The German Mittelstand is underestimating the danger of volatile markets. A representative survey carried out by Deutsche Bank has come to the conclusion that Mittelstand companies in Germany currently pay less attention to monitoring risks than they did in 2009, despite increased volatility on the markets and the lessons of the economic crisis two years ago. “Professional risk management is essential no matter the situation,” says Ulrich Schürenkrämer, Co-Head German MidCaps and member of the Management Committee Germany. Speaking about the survey’s results, he said, “Lots of Mittelstand companies in Germany survived the crisis in good shape. What they now have to do is use systematic risk management processes as an early warning system so they are prepared for unexpected events.”
Today, only 57 percent of Mittelstand companies in Germany use risk management systematically, and only roughly two-thirds of them believe it is important or very important (68 percent). In comparison with 2009, this is a decline of 14 percentage points (2009: 82 percent). Nevertheless, a good three-quarters of the companies with risk management in place stated that it really paid off during the economic and financial crisis (77 percent). Almost 60 percent are of the opinion that their risk management had helped prevent a crisis erupting within their own companies (57 percent).
The role risk management plays for companies varies substantially around the country. Some three-quarters of businesses in northern Germany (77 percent) and in the east of the country (73 percent) believe that risk management is important or very important. This contrasts with the south of the country, where the figure stands at just over half of companies (58 percent). The largest decline in importance is also visible in the south: in 2009, 80 percent of southern German companies had stated that risk management was important or very important.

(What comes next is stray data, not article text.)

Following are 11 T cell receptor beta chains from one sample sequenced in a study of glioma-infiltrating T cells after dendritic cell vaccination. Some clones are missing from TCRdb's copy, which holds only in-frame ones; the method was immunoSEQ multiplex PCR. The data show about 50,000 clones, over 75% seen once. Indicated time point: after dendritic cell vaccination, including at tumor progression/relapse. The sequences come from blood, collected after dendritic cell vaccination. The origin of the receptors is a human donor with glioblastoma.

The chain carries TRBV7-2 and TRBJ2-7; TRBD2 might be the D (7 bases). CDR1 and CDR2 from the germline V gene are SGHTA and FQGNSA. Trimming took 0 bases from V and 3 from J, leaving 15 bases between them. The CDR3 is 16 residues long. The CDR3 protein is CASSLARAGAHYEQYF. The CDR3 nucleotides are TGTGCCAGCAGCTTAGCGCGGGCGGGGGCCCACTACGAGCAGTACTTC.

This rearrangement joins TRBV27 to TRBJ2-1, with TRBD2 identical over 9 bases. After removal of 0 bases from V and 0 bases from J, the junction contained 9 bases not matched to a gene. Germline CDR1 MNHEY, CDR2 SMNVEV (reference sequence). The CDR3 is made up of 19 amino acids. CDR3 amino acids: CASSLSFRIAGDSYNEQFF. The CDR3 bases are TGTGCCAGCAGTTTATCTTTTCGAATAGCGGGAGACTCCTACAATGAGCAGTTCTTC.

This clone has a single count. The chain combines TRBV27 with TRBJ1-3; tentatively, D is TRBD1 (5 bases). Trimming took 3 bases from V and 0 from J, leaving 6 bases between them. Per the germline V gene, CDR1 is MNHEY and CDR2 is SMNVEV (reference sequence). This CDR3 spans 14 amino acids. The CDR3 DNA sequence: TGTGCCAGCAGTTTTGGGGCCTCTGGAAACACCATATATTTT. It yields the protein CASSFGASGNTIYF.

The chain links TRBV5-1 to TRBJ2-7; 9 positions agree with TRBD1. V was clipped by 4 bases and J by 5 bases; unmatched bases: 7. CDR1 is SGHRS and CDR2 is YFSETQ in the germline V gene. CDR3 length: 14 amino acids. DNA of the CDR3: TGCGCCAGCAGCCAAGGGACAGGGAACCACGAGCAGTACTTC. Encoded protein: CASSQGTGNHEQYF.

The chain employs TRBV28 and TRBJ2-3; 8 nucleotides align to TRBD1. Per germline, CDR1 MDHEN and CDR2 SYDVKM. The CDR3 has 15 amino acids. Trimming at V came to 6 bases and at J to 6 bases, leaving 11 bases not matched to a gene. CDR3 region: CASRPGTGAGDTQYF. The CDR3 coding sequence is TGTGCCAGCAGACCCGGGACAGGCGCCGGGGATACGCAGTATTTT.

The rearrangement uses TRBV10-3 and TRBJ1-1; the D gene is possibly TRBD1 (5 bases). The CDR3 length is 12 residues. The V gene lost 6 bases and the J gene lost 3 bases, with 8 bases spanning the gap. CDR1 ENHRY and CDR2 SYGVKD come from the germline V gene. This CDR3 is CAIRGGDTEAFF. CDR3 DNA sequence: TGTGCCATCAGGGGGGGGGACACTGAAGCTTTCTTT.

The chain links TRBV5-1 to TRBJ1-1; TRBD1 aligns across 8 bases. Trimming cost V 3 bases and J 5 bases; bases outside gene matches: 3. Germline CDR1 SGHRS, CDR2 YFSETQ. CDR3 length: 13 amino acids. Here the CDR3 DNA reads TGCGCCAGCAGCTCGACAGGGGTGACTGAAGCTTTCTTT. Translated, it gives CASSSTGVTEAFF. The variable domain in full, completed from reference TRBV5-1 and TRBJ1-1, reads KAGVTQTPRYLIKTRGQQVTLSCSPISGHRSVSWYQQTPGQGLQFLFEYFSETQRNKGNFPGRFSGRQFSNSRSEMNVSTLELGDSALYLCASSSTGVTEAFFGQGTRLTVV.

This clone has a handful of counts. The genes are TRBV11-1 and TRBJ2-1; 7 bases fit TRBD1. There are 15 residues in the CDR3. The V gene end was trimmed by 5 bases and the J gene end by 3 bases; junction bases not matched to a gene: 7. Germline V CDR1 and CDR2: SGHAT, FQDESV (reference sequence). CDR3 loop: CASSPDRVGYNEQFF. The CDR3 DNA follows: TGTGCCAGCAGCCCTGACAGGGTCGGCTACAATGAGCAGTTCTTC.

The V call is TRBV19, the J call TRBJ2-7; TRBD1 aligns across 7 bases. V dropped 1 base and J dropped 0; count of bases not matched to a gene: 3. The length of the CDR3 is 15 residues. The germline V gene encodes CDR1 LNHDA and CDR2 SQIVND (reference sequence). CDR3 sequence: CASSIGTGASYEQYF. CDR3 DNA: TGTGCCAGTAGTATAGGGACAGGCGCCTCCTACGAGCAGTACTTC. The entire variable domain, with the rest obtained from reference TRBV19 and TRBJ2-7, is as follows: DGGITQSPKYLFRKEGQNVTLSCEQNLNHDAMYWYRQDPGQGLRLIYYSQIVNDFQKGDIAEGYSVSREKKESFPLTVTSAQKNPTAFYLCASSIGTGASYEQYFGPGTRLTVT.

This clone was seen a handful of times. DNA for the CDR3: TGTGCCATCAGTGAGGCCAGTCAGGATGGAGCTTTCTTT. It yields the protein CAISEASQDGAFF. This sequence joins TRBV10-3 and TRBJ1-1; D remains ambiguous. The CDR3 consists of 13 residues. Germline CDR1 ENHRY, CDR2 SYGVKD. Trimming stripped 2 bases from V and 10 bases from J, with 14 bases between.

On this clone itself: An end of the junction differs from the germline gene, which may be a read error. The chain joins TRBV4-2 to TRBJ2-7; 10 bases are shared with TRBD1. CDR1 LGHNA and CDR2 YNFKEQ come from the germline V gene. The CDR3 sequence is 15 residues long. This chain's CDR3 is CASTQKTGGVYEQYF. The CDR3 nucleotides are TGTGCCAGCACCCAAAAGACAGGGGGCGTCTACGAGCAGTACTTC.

Compared with smaller companies, a substantially higher proportion of larger businesses sees risk management as being of importance. The greatest risks for the German Mittelstand lie in volatile commodity prices (59 percent), followed by fluctuations in energy prices – almost second company believes they constitute a threat (45 percent). Almost one in three companies (29 percent) sees currency risks as a critical issue. In contrast, liquidity risks are currently viewed as less of a problem than they were two years ago (40 percent; 2009: 47 percent). There was one exception: companies from eastern Germany see liquidity risks as having increased in importance (53 percent; 2009: 43 percent).
Ulrich Schürenkrämer says, “Today, it is more important than in the past for companies to incorporate market risks into their planning – this will enable them to respond flexibly to changes on the markets. Systematic risk management increases planning security and improves companies’ foundations for calculations. A tailored security strategy plays a decisive role in maintaining the competitiveness of Germany’s Mittelstand companies, with their wide range of international activities.”
The survey encompassed interviews with 400 companies. Financial decision-makers in 200 companies with annual revenues of EUR 1-25 million and 200 companies with annual revenues of more than EUR 25 million were interviewed.
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